Newman News from the Capitol January 28, 2019


Legislators have submitted 1,995 bills for their colleagues to consider during this year’s General Assembly session.  That’s a lot of legislation to consider over the course of 46 days.

Only a handful of the bills and resolutions considered by the General Assembly generate attention from the news media.  And, those issues that are the most contentious, highlighting the differences between the parties or regions garner more attention than any other.

One such contentious issue was considered by legislators this week, the minimum wage.

Virginia and twenty other states have the same minimum wage as mandated by the federal government.  Of the five states and the District of Columbia that border Virginia, three observe the federal minimum wage and three have higher rates.  The District of Columbia has the nation’s highest minimum wage at $13.25 per hour.

The Senate debated this week whether to raise Virginia’s minimum wage to $15 per hour, which would make ours the nation’s highest state minimum wage.  This was a debate that broke entirely along party lines, with all Republicans opposing the dramatic increase and Democrats supporting it.

The opposition to doubling the minimum wage can be summed up in a single word: jobs.  From the Congressional Budget Office to academia to independent think tanks, studies consistently show that minimum wage increases result in a loss of jobs.  One study indicated that an increase to $12 per hour – less than what was proposed – would cost us over 24,000 jobs.

According to the U.S. Bureau of Labor Statistics, less than 3% of the hourly workforce earns the minimum wage.  Since such a small percentage are earning the minimum, why would so many jobs be lost?  Those being paid the minimum wage are disproportionately young, often working only part-time, and are rarely breadwinners.  For employers, these jobs are the easiest to eliminate, endangering extra income and opportunity for those currently earning the minimum wage.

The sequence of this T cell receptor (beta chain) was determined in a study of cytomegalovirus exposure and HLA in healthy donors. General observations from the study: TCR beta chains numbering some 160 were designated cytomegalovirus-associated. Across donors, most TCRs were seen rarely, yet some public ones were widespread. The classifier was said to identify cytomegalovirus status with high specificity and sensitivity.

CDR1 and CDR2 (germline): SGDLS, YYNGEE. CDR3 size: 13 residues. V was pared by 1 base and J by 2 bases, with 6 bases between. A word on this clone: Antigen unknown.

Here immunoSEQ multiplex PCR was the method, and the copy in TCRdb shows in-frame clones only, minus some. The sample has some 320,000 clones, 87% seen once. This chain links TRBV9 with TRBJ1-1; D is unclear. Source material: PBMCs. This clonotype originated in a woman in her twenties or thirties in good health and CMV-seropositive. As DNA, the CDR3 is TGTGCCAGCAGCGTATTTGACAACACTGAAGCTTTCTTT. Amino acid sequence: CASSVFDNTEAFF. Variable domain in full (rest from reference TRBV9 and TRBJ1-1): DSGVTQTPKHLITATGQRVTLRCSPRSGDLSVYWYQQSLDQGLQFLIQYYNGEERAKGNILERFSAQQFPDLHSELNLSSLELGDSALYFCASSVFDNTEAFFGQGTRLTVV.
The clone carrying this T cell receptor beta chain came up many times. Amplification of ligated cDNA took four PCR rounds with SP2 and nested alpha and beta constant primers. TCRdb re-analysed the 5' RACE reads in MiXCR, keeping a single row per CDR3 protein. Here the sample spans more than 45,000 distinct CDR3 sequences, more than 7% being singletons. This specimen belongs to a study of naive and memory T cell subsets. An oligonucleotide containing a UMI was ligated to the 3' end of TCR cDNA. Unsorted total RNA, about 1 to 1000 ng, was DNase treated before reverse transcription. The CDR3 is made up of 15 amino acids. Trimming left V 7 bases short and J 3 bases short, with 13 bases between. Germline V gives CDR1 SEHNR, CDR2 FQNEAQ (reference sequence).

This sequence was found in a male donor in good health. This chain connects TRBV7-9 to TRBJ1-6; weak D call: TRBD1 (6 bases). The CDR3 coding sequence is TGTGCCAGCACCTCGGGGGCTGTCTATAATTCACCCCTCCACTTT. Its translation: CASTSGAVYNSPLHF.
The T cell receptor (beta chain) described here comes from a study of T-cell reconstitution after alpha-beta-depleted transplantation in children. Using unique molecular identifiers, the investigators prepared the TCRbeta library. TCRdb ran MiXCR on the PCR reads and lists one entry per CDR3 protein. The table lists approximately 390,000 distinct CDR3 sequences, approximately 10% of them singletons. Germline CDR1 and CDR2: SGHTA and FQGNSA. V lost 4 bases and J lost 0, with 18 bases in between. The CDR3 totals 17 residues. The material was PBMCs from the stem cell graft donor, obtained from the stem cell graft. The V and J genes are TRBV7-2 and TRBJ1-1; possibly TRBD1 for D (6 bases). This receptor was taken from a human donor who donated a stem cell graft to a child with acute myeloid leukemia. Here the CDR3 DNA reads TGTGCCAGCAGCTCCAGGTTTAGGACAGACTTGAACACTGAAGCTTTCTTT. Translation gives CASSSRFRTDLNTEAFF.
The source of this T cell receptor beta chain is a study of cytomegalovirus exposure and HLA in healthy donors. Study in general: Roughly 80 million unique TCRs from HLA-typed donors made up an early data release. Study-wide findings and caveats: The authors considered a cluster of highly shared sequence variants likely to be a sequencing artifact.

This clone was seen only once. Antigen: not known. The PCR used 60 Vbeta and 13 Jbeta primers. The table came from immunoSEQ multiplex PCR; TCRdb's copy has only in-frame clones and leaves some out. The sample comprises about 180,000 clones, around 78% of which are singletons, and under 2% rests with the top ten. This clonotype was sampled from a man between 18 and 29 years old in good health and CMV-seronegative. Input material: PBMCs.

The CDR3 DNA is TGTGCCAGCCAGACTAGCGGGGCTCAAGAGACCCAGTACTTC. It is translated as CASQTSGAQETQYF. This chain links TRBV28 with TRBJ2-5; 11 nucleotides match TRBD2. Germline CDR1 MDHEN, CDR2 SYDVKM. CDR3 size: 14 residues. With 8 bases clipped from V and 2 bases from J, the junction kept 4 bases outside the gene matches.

While there are exceptions, those who do earn the minimum wage do not earn it for very long.  It is usually a starter wage.  Wages are rising across the board for the first time in decades and unemployment is at record lows.  Dramatically changing what amounts to entry-level compensation endangers our economic vitality.

A wide coalition of groups representing small businesses, chambers of commerce, the hospitality industry, manufacturers, and agribusinesses all weighed in on the issue, uniformly opposing the increase.

I want Virginia’s economy to expand and the number of jobs to grow.  As a result, I voted against the $15 minimum wage.

 I was honored to give remarks at the Capitol Foundation Gala this week in my role as President Pro Tem of the Virginia Senate. We are fortunate to have the Virginia Capitol Foundation as a partner. This small nonprofit organization raises money for projects that fall outside the state operating budget. Highlights include:

• the Thomas Jefferson statue
• the visitor orientation film, Keepers of the Flame,
• the Virginia Women’s Monument: Voices from the Garden,
• restoration of Capitol Square’s 1818 Cast Iron Fence,
• the USS Virginia Silver Service,
• and an updated visitor experience to the Capitol, Capitol Square, and Executive Mansion.


Several of my bills advanced through the legislative process this week.  I have been working on bills to improve health care, assist in energy related rate issues, and transportation concerns. I will have more about these bills in the coming weeks.

 Most years, more people visit the General Assembly on the Martin Luther King Jr. holiday than any other day during session.  This year, visitors braved windy 20-degree weather to see their elected officials working for them.  Visitors came by our office throughout the week, including many members of the Virginia Citizens Defense League, representatives from Ortho Virginia, YMCA members, Virginia Rural Water Association staff and Horizon Behavioral Health representatives and several individual constituents.

 We’re already one-third of the way through the 2019 General Assembly session.  There’s a lot more to come.  If you want to contact us about an issue or legislation being considered, please send us an email at or call us at (804) 698-7523.